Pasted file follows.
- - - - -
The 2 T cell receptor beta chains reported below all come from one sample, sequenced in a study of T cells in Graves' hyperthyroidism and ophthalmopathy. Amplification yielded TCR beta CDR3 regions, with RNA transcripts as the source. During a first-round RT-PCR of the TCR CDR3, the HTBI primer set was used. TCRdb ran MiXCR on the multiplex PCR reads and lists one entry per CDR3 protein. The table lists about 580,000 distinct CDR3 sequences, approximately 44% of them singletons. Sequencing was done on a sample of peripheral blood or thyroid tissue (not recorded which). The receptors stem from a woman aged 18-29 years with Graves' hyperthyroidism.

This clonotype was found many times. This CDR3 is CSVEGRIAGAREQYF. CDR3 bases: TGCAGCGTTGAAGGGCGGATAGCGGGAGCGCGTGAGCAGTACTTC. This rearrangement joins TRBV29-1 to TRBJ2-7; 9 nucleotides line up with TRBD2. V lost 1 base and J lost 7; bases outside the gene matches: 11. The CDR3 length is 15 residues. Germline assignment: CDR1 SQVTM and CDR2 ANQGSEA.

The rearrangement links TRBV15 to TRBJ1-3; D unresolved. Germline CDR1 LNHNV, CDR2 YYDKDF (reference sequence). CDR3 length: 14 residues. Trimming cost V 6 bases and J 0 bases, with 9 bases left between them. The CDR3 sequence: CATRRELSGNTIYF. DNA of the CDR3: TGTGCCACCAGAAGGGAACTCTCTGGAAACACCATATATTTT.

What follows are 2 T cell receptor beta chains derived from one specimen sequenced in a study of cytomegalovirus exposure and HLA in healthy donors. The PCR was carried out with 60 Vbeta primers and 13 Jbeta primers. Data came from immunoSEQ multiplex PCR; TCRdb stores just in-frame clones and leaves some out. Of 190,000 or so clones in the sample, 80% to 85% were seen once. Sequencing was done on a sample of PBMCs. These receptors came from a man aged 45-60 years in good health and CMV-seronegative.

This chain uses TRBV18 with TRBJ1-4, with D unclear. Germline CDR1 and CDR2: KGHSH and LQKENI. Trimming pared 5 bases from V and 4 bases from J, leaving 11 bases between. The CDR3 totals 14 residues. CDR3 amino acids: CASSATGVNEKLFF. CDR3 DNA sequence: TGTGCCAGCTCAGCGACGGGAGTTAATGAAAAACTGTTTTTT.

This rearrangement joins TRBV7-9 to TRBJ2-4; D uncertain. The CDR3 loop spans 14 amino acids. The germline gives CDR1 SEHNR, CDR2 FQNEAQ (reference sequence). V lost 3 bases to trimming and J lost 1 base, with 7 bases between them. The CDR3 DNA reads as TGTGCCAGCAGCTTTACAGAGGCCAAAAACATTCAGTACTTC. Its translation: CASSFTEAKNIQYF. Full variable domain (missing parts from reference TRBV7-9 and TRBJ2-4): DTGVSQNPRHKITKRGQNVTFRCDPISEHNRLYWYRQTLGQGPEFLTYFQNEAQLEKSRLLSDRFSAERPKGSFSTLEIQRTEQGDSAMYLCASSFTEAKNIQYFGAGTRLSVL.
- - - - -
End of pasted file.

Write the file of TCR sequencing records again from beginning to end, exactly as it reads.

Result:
The 2 T cell receptor beta chains reported below all come from one sample, sequenced in a study of T cells in Graves' hyperthyroidism and ophthalmopathy. Amplification yielded TCR beta CDR3 regions, with RNA transcripts as the source. During a first-round RT-PCR of the TCR CDR3, the HTBI primer set was used. TCRdb ran MiXCR on the multiplex PCR reads and lists one entry per CDR3 protein. The table lists about 580,000 distinct CDR3 sequences, approximately 44% of them singletons. Sequencing was done on a sample of peripheral blood or thyroid tissue (not recorded which). The receptors stem from a woman aged 18-29 years with Graves' hyperthyroidism.

This clonotype was found many times. This CDR3 is CSVEGRIAGAREQYF. CDR3 bases: TGCAGCGTTGAAGGGCGGATAGCGGGAGCGCGTGAGCAGTACTTC. This rearrangement joins TRBV29-1 to TRBJ2-7; 9 nucleotides line up with TRBD2. V lost 1 base and J lost 7; bases outside the gene matches: 11. The CDR3 length is 15 residues. Germline assignment: CDR1 SQVTM and CDR2 ANQGSEA.

The rearrangement links TRBV15 to TRBJ1-3; D unresolved. Germline CDR1 LNHNV, CDR2 YYDKDF (reference sequence). CDR3 length: 14 residues. Trimming cost V 6 bases and J 0 bases, with 9 bases left between them. The CDR3 sequence: CATRRELSGNTIYF. DNA of the CDR3: TGTGCCACCAGAAGGGAACTCTCTGGAAACACCATATATTTT.

What follows are 2 T cell receptor beta chains derived from one specimen sequenced in a study of cytomegalovirus exposure and HLA in healthy donors. The PCR was carried out with 60 Vbeta primers and 13 Jbeta primers. Data came from immunoSEQ multiplex PCR; TCRdb stores just in-frame clones and leaves some out. Of 190,000 or so clones in the sample, 80% to 85% were seen once. Sequencing was done on a sample of PBMCs. These receptors came from a man aged 45-60 years in good health and CMV-seronegative.

This chain uses TRBV18 with TRBJ1-4, with D unclear. Germline CDR1 and CDR2: KGHSH and LQKENI. Trimming pared 5 bases from V and 4 bases from J, leaving 11 bases between. The CDR3 totals 14 residues. CDR3 amino acids: CASSATGVNEKLFF. CDR3 DNA sequence: TGTGCCAGCTCAGCGACGGGAGTTAATGAAAAACTGTTTTTT.

This rearrangement joins TRBV7-9 to TRBJ2-4; D uncertain. The CDR3 loop spans 14 amino acids. The germline gives CDR1 SEHNR, CDR2 FQNEAQ (reference sequence). V lost 3 bases to trimming and J lost 1 base, with 7 bases between them. The CDR3 DNA reads as TGTGCCAGCAGCTTTACAGAGGCCAAAAACATTCAGTACTTC. Its translation: CASSFTEAKNIQYF. Full variable domain (missing parts from reference TRBV7-9 and TRBJ2-4): DTGVSQNPRHKITKRGQNVTFRCDPISEHNRLYWYRQTLGQGPEFLTYFQNEAQLEKSRLLSDRFSAERPKGSFSTLEIQRTEQGDSAMYLCASSFTEAKNIQYFGAGTRLSVL.